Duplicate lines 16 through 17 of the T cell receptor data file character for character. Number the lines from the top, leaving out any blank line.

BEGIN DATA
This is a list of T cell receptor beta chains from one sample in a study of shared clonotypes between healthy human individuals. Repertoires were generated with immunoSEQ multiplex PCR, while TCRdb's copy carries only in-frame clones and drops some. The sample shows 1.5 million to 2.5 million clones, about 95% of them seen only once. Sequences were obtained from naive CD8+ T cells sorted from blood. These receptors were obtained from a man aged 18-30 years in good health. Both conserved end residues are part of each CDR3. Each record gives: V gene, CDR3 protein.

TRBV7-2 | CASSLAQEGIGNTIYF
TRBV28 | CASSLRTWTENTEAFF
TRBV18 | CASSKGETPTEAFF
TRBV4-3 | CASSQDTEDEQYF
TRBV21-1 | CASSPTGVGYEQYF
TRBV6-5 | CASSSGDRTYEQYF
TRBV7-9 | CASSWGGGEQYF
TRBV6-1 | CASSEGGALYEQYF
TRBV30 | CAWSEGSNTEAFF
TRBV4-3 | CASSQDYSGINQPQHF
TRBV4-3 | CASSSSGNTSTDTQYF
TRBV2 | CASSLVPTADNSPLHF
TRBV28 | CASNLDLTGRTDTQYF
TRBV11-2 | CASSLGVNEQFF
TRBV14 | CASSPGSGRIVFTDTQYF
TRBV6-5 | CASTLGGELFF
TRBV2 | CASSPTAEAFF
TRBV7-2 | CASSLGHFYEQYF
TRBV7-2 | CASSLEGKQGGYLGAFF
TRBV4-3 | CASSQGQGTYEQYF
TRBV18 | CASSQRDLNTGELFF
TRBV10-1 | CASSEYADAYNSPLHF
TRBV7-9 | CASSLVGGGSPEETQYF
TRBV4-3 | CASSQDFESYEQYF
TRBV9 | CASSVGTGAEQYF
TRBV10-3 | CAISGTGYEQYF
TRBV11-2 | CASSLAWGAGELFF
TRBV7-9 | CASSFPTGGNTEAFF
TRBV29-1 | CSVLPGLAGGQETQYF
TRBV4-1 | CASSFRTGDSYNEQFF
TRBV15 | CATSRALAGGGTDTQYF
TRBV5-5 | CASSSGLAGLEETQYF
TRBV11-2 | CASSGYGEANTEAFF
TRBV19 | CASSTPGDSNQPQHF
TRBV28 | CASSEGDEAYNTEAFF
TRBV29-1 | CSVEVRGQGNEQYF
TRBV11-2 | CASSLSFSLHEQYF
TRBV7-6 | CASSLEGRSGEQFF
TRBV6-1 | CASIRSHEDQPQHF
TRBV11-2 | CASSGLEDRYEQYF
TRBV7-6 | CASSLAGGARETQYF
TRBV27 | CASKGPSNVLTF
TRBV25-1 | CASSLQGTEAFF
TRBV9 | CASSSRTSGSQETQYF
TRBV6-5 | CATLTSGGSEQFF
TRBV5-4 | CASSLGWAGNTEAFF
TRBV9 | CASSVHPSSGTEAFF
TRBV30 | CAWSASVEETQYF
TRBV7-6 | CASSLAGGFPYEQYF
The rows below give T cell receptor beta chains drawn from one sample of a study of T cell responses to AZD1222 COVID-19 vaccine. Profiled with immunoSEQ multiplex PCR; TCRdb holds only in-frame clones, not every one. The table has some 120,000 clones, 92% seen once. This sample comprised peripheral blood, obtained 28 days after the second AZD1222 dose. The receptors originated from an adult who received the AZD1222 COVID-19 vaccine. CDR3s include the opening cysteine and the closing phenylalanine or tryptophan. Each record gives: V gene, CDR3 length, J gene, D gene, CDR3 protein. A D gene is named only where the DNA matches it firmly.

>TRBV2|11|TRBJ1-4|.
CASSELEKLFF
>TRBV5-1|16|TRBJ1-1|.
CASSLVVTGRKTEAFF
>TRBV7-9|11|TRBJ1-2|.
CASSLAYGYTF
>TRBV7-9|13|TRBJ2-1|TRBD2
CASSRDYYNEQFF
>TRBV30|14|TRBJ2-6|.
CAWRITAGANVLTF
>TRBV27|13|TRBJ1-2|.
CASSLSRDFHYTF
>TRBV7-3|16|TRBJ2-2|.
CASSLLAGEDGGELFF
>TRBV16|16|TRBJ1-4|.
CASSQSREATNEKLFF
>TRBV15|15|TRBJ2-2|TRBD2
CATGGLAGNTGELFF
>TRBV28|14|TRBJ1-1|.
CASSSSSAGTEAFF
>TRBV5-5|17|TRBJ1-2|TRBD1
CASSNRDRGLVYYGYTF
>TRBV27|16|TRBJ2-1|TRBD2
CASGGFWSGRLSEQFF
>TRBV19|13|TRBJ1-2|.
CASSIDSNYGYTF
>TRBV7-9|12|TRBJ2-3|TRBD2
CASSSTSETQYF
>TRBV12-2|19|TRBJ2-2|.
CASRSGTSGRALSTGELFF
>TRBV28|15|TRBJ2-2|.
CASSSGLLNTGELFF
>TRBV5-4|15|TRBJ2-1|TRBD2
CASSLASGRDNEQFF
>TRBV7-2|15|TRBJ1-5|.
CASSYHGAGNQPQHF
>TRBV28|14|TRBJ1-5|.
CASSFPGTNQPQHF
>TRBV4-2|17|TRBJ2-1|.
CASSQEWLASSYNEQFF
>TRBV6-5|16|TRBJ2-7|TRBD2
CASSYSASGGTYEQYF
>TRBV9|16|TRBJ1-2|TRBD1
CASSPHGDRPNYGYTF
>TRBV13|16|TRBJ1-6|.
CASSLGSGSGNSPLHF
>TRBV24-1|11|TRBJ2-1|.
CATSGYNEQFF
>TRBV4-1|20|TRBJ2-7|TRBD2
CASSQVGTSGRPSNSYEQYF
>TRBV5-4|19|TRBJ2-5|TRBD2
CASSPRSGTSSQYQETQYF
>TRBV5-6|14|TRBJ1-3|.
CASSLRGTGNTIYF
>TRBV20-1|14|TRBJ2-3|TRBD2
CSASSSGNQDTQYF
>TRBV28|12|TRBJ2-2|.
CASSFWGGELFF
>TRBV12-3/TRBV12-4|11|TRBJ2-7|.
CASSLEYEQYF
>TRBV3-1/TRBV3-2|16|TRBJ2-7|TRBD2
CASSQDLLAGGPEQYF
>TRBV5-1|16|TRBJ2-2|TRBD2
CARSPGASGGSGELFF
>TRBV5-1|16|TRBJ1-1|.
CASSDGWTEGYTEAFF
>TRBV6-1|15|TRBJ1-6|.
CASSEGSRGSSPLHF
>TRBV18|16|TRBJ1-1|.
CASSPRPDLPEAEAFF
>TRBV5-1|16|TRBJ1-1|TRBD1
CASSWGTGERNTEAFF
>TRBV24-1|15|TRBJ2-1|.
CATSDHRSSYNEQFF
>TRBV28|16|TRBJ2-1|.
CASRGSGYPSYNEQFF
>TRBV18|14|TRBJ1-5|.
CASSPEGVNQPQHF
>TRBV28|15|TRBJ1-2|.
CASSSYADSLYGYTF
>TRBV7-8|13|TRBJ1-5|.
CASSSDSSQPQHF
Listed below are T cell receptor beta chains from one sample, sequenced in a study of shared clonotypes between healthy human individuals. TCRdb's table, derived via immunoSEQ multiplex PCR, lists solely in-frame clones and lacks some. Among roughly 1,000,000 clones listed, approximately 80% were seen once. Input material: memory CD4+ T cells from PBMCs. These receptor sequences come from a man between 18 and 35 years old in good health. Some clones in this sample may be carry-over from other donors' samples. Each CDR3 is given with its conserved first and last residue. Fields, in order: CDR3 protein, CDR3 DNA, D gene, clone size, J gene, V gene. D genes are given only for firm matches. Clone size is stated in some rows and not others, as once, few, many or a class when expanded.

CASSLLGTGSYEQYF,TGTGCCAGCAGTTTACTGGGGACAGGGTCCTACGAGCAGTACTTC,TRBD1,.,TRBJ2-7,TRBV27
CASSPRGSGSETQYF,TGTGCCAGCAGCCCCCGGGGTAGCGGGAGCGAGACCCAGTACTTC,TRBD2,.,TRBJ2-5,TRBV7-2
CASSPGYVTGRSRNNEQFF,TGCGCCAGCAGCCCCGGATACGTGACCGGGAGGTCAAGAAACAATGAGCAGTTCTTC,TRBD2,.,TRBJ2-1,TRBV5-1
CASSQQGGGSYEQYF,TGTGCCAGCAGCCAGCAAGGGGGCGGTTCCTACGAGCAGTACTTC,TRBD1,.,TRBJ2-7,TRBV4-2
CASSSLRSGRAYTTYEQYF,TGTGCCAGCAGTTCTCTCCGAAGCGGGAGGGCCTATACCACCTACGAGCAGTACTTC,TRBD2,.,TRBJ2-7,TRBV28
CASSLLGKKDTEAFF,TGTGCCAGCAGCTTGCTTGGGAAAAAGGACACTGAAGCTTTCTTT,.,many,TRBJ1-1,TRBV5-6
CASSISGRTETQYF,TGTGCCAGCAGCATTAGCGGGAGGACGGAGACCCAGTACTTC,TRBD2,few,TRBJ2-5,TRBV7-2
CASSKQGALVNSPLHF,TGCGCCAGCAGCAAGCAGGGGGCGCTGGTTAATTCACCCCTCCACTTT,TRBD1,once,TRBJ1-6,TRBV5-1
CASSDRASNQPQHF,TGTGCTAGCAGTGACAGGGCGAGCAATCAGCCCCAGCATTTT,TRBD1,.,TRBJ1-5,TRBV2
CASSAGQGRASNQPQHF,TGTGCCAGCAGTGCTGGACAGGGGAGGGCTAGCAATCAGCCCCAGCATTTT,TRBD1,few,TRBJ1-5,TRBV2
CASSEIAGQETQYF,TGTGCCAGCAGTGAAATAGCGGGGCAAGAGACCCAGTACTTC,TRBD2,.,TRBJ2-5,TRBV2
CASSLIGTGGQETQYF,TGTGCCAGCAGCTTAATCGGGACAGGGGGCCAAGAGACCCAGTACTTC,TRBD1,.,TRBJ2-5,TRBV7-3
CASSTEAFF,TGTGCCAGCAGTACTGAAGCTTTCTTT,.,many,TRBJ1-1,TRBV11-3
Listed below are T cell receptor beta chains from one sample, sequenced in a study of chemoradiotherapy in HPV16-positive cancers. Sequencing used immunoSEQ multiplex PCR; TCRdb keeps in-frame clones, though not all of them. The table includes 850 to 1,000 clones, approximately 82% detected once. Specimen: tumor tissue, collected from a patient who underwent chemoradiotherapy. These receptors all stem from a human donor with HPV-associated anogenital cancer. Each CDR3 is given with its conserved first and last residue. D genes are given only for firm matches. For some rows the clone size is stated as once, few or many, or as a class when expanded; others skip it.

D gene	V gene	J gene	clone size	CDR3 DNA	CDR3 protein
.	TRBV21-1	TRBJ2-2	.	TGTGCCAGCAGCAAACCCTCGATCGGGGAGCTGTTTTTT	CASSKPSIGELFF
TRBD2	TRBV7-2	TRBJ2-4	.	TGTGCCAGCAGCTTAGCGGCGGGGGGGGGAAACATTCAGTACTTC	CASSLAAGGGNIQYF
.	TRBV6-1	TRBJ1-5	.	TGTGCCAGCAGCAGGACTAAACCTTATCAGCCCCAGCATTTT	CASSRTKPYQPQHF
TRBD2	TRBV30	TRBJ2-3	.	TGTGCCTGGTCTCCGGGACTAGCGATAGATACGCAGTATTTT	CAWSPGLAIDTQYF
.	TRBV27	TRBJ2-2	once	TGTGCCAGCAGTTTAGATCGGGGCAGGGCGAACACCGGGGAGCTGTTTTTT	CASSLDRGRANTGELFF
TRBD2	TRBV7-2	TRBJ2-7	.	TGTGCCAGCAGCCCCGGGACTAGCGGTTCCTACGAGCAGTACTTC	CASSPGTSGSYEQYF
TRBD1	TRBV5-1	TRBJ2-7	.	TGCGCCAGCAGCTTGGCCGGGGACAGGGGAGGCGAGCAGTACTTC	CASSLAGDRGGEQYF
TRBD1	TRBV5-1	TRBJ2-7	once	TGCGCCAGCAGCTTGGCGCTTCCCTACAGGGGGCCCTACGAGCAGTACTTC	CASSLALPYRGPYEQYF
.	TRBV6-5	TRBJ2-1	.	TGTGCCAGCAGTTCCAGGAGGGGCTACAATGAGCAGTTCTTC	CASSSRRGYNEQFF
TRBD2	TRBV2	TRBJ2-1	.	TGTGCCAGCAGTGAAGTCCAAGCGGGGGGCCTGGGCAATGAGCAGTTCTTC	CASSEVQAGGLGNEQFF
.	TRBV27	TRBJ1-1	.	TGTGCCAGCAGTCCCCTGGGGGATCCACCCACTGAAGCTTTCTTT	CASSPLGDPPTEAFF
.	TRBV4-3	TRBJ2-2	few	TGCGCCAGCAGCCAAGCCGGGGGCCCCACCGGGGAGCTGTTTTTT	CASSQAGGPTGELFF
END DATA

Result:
TRBV14 | CASSPGSGRIVFTDTQYF
TRBV6-5 | CASTLGGELFF